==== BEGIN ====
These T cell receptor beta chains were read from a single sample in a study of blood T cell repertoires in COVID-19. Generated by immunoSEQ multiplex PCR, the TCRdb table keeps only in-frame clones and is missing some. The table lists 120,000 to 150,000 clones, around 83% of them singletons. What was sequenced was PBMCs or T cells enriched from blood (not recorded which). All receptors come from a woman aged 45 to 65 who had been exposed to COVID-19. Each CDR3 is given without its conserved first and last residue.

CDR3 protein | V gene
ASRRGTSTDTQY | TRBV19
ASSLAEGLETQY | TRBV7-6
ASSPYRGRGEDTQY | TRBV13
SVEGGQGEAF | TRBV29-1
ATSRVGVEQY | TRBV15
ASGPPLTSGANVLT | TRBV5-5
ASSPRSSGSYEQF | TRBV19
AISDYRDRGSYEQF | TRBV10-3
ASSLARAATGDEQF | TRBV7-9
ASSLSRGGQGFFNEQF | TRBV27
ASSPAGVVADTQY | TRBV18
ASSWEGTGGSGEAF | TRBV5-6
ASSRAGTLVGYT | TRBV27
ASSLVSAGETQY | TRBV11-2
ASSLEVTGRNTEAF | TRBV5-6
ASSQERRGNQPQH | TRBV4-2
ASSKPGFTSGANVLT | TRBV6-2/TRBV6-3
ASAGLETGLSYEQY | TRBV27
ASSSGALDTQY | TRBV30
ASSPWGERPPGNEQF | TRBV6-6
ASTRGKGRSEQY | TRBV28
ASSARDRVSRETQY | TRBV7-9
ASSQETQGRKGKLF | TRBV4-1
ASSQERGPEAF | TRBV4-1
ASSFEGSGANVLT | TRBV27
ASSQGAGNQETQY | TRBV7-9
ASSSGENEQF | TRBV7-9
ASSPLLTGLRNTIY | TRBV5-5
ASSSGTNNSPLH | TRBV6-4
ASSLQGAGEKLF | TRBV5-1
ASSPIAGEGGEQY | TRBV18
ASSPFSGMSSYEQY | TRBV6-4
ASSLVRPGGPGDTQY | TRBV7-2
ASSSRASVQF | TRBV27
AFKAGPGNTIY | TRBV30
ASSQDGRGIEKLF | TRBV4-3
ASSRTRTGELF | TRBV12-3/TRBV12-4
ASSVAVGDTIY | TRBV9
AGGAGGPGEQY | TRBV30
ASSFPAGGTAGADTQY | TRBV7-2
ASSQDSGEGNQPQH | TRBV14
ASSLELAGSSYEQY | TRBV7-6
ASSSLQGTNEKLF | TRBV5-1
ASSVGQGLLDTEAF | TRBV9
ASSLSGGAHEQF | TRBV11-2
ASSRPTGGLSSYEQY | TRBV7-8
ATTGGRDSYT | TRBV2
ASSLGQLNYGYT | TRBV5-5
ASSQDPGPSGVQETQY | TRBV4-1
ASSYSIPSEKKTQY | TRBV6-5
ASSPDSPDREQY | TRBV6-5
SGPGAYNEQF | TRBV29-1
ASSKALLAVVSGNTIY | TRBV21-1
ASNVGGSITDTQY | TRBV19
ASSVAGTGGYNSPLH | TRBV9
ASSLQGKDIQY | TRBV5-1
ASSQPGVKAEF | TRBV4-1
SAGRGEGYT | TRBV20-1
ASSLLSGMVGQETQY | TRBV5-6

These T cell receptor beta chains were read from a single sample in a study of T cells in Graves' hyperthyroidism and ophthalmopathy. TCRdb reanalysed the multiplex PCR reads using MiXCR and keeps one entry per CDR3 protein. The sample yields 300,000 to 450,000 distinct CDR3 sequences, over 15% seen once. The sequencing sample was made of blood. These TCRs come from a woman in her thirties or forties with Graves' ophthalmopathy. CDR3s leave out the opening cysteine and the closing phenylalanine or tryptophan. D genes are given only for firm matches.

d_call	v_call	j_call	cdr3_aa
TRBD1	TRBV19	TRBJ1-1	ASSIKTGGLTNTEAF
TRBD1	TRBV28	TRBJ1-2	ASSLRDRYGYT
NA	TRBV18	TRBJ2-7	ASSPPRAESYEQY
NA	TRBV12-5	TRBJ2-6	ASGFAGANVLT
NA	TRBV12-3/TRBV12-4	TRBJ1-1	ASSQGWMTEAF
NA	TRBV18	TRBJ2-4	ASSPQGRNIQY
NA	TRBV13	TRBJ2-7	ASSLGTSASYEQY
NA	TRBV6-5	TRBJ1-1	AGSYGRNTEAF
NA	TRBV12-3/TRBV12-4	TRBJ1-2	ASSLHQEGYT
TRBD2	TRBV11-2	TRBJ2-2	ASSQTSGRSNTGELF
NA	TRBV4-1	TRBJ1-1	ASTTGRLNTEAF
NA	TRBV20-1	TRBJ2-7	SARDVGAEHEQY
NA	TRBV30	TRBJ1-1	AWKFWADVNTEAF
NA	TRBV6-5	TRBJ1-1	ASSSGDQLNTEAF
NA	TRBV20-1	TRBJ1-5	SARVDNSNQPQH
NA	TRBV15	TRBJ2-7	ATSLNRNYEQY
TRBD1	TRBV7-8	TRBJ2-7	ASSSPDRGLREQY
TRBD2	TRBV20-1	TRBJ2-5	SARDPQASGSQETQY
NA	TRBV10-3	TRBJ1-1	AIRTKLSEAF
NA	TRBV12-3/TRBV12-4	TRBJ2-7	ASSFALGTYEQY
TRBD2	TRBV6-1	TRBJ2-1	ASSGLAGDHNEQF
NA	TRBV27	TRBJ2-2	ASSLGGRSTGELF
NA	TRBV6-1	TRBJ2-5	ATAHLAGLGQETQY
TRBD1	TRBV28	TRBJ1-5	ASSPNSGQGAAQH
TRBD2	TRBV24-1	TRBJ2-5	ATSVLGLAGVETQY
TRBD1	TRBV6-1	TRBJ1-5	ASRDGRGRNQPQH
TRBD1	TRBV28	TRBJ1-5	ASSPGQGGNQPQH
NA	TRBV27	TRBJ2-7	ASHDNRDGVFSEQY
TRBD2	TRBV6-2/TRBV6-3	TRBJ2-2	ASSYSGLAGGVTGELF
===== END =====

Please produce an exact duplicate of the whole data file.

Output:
These T cell receptor beta chains were read from a single sample in a study of blood T cell repertoires in COVID-19. Generated by immunoSEQ multiplex PCR, the TCRdb table keeps only in-frame clones and is missing some. The table lists 120,000 to 150,000 clones, around 83% of them singletons. What was sequenced was PBMCs or T cells enriched from blood (not recorded which). All receptors come from a woman aged 45 to 65 who had been exposed to COVID-19. Each CDR3 is given without its conserved first and last residue.

CDR3 protein | V gene
ASRRGTSTDTQY | TRBV19
ASSLAEGLETQY | TRBV7-6
ASSPYRGRGEDTQY | TRBV13
SVEGGQGEAF | TRBV29-1
ATSRVGVEQY | TRBV15
ASGPPLTSGANVLT | TRBV5-5
ASSPRSSGSYEQF | TRBV19
AISDYRDRGSYEQF | TRBV10-3
ASSLARAATGDEQF | TRBV7-9
ASSLSRGGQGFFNEQF | TRBV27
ASSPAGVVADTQY | TRBV18
ASSWEGTGGSGEAF | TRBV5-6
ASSRAGTLVGYT | TRBV27
ASSLVSAGETQY | TRBV11-2
ASSLEVTGRNTEAF | TRBV5-6
ASSQERRGNQPQH | TRBV4-2
ASSKPGFTSGANVLT | TRBV6-2/TRBV6-3
ASAGLETGLSYEQY | TRBV27
ASSSGALDTQY | TRBV30
ASSPWGERPPGNEQF | TRBV6-6
ASTRGKGRSEQY | TRBV28
ASSARDRVSRETQY | TRBV7-9
ASSQETQGRKGKLF | TRBV4-1
ASSQERGPEAF | TRBV4-1
ASSFEGSGANVLT | TRBV27
ASSQGAGNQETQY | TRBV7-9
ASSSGENEQF | TRBV7-9
ASSPLLTGLRNTIY | TRBV5-5
ASSSGTNNSPLH | TRBV6-4
ASSLQGAGEKLF | TRBV5-1
ASSPIAGEGGEQY | TRBV18
ASSPFSGMSSYEQY | TRBV6-4
ASSLVRPGGPGDTQY | TRBV7-2
ASSSRASVQF | TRBV27
AFKAGPGNTIY | TRBV30
ASSQDGRGIEKLF | TRBV4-3
ASSRTRTGELF | TRBV12-3/TRBV12-4
ASSVAVGDTIY | TRBV9
AGGAGGPGEQY | TRBV30
ASSFPAGGTAGADTQY | TRBV7-2
ASSQDSGEGNQPQH | TRBV14
ASSLELAGSSYEQY | TRBV7-6
ASSSLQGTNEKLF | TRBV5-1
ASSVGQGLLDTEAF | TRBV9
ASSLSGGAHEQF | TRBV11-2
ASSRPTGGLSSYEQY | TRBV7-8
ATTGGRDSYT | TRBV2
ASSLGQLNYGYT | TRBV5-5
ASSQDPGPSGVQETQY | TRBV4-1
ASSYSIPSEKKTQY | TRBV6-5
ASSPDSPDREQY | TRBV6-5
SGPGAYNEQF | TRBV29-1
ASSKALLAVVSGNTIY | TRBV21-1
ASNVGGSITDTQY | TRBV19
ASSVAGTGGYNSPLH | TRBV9
ASSLQGKDIQY | TRBV5-1
ASSQPGVKAEF | TRBV4-1
SAGRGEGYT | TRBV20-1
ASSLLSGMVGQETQY | TRBV5-6

These T cell receptor beta chains were read from a single sample in a study of T cells in Graves' hyperthyroidism and ophthalmopathy. TCRdb reanalysed the multiplex PCR reads using MiXCR and keeps one entry per CDR3 protein. The sample yields 300,000 to 450,000 distinct CDR3 sequences, over 15% seen once. The sequencing sample was made of blood. These TCRs come from a woman in her thirties or forties with Graves' ophthalmopathy. CDR3s leave out the opening cysteine and the closing phenylalanine or tryptophan. D genes are given only for firm matches.

d_call	v_call	j_call	cdr3_aa
TRBD1	TRBV19	TRBJ1-1	ASSIKTGGLTNTEAF
TRBD1	TRBV28	TRBJ1-2	ASSLRDRYGYT
NA	TRBV18	TRBJ2-7	ASSPPRAESYEQY
NA	TRBV12-5	TRBJ2-6	ASGFAGANVLT
NA	TRBV12-3/TRBV12-4	TRBJ1-1	ASSQGWMTEAF
NA	TRBV18	TRBJ2-4	ASSPQGRNIQY
NA	TRBV13	TRBJ2-7	ASSLGTSASYEQY
NA	TRBV6-5	TRBJ1-1	AGSYGRNTEAF
NA	TRBV12-3/TRBV12-4	TRBJ1-2	ASSLHQEGYT
TRBD2	TRBV11-2	TRBJ2-2	ASSQTSGRSNTGELF
NA	TRBV4-1	TRBJ1-1	ASTTGRLNTEAF
NA	TRBV20-1	TRBJ2-7	SARDVGAEHEQY
NA	TRBV30	TRBJ1-1	AWKFWADVNTEAF
NA	TRBV6-5	TRBJ1-1	ASSSGDQLNTEAF
NA	TRBV20-1	TRBJ1-5	SARVDNSNQPQH
NA	TRBV15	TRBJ2-7	ATSLNRNYEQY
TRBD1	TRBV7-8	TRBJ2-7	ASSSPDRGLREQY
TRBD2	TRBV20-1	TRBJ2-5	SARDPQASGSQETQY
NA	TRBV10-3	TRBJ1-1	AIRTKLSEAF
NA	TRBV12-3/TRBV12-4	TRBJ2-7	ASSFALGTYEQY
TRBD2	TRBV6-1	TRBJ2-1	ASSGLAGDHNEQF
NA	TRBV27	TRBJ2-2	ASSLGGRSTGELF
NA	TRBV6-1	TRBJ2-5	ATAHLAGLGQETQY
TRBD1	TRBV28	TRBJ1-5	ASSPNSGQGAAQH
TRBD2	TRBV24-1	TRBJ2-5	ATSVLGLAGVETQY
TRBD1	TRBV6-1	TRBJ1-5	ASRDGRGRNQPQH
TRBD1	TRBV28	TRBJ1-5	ASSPGQGGNQPQH
NA	TRBV27	TRBJ2-7	ASHDNRDGVFSEQY
TRBD2	TRBV6-2/TRBV6-3	TRBJ2-2	ASSYSGLAGGVTGELF